As you no doubt already know if you have a child over the age of ten, language, and the meaning of individual words, change. Sometimes, as in the slang teenagers use, the change is a matter of fashion, without any real rhyme or reason to it. And sometimes the changes reflect a thoughtful shift about how we discuss certain ideas. That’s the case with “parental responsibility” and “time sharing.”
If you are new to co-parenting with a former spouse or partner, you may know those phrases better as “custody” and “visitation,” as they used to be called. In fact, you will still find the older terms used occasionally in this blog, because we know that people are looking for them. But the new terminology reflects how Florida looks at parenting after divorce—and that’s a good thing for both parents and children.
The word “custody” can mean protective care and guardianship. But it can also imply control and possession. Children are not possessions to be taken ownership of by their parents, and they certainly shouldn’t be—or feel like—prisoners of their parents’ disputes.
The Florida legislature recognized that some of the language used to describe parents’ relationships with their children after divorce didn’t reflect that relationship as accurately as possible. Unfortunately, what we call things can influence what they become, so these words really matter.
For instance, when one parent is the “primary residential parent” and the other has “visitation,” it sounds (and feels) like one parent is the “real” parent and the other is just a “visitor” in their child’s life. Over time, depending on how contentious the relationship between the parents is, the “visiting” parent may feel squeezed out of their child’s life. That’s unfair to both parents, and to the child, too; children deserve both parents to be fully involved in their lives.
So the legislature decided to update the legal terms to reflect the reality of how parents and children do, and should, relate to one another. Rather than suggesting that parents are custodial and “control” their children, the new terms speak of parental responsibility. It is a matter of public policy that both parents should be responsible for caring for their children and meeting their needs.
The term “visitation” was also problematic, with its subtle implications of one parent being on the outside of the child’s life and acting as a visitor, rather than an active participant in the child’s life. Now, the preferred terminology is time-sharing, whether one party has majority time-sharing or the parents have equal time-sharing. The shift in language removes the stigma of being a “visiting” parent.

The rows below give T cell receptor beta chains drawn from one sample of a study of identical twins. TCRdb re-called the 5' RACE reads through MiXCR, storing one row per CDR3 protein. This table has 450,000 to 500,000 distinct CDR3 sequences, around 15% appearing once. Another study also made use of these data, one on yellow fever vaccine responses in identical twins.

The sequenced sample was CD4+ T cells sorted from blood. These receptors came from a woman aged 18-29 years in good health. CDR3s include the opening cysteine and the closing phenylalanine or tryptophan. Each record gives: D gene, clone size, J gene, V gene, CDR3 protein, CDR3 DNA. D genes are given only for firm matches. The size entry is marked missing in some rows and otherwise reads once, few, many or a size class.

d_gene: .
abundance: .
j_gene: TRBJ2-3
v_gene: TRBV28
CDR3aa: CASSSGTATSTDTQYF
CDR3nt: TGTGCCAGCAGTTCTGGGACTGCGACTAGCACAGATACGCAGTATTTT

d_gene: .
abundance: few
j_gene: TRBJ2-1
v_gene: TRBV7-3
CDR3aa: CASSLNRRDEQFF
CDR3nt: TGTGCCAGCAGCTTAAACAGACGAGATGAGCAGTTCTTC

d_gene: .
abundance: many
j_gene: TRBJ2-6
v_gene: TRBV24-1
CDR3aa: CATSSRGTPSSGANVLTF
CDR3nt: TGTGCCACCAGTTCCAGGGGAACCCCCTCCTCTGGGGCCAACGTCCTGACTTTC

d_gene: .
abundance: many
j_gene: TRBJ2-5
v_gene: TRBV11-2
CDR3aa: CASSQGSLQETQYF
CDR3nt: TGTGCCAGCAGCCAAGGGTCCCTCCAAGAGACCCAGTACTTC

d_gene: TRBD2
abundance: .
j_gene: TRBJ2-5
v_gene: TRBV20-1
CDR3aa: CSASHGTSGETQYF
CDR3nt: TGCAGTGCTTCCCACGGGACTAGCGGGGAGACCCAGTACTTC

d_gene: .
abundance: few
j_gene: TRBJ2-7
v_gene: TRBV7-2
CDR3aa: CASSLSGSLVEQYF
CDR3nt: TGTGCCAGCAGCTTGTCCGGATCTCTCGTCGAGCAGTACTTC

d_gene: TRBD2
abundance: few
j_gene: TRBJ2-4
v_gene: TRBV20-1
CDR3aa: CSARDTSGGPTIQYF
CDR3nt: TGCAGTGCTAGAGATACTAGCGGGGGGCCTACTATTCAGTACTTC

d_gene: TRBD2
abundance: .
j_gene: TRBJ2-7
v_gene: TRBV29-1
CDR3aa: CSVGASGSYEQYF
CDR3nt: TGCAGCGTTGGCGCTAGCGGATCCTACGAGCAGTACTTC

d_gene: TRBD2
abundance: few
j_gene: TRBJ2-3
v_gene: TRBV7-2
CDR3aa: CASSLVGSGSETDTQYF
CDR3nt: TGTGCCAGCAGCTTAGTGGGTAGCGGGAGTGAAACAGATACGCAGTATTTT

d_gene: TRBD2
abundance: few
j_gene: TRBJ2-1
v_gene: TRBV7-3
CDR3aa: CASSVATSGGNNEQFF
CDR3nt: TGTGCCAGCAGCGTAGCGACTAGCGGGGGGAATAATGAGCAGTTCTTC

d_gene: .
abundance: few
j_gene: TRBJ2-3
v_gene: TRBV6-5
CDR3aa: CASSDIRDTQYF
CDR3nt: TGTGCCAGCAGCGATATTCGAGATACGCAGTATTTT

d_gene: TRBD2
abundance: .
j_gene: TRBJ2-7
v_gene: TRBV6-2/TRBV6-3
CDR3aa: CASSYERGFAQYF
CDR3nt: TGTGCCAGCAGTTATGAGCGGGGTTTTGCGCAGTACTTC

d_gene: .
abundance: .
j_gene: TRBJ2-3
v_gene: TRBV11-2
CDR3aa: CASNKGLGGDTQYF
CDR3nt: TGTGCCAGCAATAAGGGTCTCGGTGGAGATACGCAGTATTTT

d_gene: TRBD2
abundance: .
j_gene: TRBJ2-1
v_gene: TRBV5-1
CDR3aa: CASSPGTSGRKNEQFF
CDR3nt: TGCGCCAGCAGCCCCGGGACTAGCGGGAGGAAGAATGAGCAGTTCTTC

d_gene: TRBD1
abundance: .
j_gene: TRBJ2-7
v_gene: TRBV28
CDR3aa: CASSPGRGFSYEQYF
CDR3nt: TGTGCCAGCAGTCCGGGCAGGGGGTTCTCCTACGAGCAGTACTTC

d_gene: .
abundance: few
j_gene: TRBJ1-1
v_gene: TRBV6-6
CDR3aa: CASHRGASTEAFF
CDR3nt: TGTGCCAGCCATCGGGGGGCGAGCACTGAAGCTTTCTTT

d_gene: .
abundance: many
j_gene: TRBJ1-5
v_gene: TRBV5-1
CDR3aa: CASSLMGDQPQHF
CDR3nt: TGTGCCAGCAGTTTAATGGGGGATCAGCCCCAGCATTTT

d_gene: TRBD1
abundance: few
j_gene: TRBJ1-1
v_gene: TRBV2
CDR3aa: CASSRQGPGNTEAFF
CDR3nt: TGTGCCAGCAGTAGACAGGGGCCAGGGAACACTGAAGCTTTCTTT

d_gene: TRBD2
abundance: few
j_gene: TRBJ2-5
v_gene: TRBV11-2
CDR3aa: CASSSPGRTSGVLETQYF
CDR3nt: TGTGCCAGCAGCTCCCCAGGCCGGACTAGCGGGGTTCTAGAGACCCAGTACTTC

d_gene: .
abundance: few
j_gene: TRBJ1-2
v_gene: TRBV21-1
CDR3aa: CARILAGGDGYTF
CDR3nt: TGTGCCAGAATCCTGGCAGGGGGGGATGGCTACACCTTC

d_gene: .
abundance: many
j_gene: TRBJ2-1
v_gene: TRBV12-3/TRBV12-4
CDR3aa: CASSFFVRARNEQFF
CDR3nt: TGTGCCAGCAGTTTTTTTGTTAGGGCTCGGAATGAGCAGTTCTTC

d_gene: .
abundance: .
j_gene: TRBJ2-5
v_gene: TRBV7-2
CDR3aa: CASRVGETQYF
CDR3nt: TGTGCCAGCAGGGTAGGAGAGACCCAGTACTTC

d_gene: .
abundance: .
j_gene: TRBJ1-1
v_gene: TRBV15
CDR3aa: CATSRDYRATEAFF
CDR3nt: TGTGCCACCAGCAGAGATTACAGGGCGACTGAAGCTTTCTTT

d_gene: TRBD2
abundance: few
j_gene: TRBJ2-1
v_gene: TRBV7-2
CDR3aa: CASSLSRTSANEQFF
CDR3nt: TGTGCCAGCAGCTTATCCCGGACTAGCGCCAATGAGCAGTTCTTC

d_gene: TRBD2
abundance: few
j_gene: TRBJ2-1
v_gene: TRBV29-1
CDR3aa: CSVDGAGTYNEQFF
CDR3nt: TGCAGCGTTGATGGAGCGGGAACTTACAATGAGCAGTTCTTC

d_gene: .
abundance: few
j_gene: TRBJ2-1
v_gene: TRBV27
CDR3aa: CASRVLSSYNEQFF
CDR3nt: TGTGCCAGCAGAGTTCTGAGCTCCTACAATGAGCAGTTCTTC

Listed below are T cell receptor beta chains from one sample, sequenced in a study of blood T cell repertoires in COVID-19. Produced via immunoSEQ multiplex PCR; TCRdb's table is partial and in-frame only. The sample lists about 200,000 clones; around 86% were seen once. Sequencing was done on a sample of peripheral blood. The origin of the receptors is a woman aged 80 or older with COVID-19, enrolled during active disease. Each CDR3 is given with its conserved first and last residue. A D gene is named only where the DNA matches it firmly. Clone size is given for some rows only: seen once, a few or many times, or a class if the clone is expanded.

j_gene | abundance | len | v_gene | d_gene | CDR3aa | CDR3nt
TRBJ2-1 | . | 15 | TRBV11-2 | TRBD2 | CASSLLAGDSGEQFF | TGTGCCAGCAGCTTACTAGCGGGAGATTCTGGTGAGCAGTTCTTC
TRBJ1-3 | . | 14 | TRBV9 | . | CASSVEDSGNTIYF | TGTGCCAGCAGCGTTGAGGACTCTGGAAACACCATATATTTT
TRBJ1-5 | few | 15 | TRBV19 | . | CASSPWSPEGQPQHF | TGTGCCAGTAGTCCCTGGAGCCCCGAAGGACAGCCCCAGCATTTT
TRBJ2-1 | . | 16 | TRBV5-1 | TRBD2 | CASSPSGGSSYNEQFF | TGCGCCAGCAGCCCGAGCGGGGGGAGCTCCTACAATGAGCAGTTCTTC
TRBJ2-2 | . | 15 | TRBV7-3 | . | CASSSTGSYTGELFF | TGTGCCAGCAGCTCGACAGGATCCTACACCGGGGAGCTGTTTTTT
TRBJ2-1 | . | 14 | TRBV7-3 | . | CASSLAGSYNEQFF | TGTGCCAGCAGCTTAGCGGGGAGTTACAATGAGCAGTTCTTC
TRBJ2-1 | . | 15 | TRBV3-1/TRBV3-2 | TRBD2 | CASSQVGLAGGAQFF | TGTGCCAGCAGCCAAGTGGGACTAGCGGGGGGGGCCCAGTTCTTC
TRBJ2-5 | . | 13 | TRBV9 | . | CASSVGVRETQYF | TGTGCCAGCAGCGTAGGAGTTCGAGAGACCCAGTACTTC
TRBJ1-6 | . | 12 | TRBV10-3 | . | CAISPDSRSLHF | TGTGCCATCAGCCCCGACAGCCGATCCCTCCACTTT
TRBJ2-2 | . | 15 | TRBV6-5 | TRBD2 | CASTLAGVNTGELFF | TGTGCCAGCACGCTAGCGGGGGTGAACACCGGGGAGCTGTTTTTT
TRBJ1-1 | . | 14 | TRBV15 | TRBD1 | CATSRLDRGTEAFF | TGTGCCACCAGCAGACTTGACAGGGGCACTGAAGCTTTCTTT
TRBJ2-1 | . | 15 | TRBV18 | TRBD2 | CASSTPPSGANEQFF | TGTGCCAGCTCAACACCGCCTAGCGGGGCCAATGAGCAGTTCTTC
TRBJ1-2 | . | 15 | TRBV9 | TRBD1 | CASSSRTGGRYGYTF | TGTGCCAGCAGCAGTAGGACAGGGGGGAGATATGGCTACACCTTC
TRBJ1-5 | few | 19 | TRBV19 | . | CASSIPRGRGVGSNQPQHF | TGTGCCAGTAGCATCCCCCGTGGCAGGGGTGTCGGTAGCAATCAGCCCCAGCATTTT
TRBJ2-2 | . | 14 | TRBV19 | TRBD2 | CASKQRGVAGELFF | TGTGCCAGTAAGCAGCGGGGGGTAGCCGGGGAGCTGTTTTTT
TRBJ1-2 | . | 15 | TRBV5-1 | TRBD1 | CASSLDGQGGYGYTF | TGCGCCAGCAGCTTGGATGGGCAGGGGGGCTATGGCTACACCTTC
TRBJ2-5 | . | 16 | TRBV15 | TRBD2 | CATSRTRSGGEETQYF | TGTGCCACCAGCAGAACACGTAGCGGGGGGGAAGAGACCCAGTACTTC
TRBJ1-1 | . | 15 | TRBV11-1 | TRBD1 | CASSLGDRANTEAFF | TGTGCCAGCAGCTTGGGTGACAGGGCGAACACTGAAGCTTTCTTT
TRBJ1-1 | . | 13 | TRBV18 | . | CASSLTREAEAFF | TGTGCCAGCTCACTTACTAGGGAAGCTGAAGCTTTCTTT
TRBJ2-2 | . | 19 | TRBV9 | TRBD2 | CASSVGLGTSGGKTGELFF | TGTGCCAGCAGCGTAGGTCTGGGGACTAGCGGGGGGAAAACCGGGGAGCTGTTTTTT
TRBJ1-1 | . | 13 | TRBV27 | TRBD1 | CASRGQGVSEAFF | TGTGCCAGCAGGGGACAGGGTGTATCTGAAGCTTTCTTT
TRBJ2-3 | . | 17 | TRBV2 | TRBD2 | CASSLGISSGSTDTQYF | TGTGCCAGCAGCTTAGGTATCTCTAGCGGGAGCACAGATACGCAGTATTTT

How Florida Courts Think About Parental Responsibility and Time Sharing
As beneficial as it is to bring the legal terms we use into the 21st century, it is equally important to consider how we use the terms. Changing terminology is only a first step if the law does not keep pace with changes in language. How does Florida arrange parental responsibility and time-sharing?
As always, parents are free to make their own agreements about parental responsibility and time-sharing, and Florida courts will sign off on those agreements so long as they are found to be in the best interests of the children.
That said, Florida does have policy preferences as to how parents share responsibility for, and time with, their children. Courts prefer, when possible, for parents to share responsibility, including making decisions about how children will be educated and what medical treatment they will receive. Much less commonly, courts will award one parent sole parental responsibility when that appears to be best for the child or children.
The notion of time-sharing means that parents (or courts) need to work out the details of how and when parents and children will spend time together. These details are set forth in a parenting plan. Ideally, a parenting plan will have enough specificity to avoid confusion over its terms, and enough flexibility that families can deal with unforeseen circumstances without needing to return to court.
It may be hard to use unfamiliar terms to refer to what you know as “custody” and “visitation,” but it is good news that the legislature and courts recognize the role of both parents in a child’s life, whether the parents are together or not.
If you have questions about parental responsibility and
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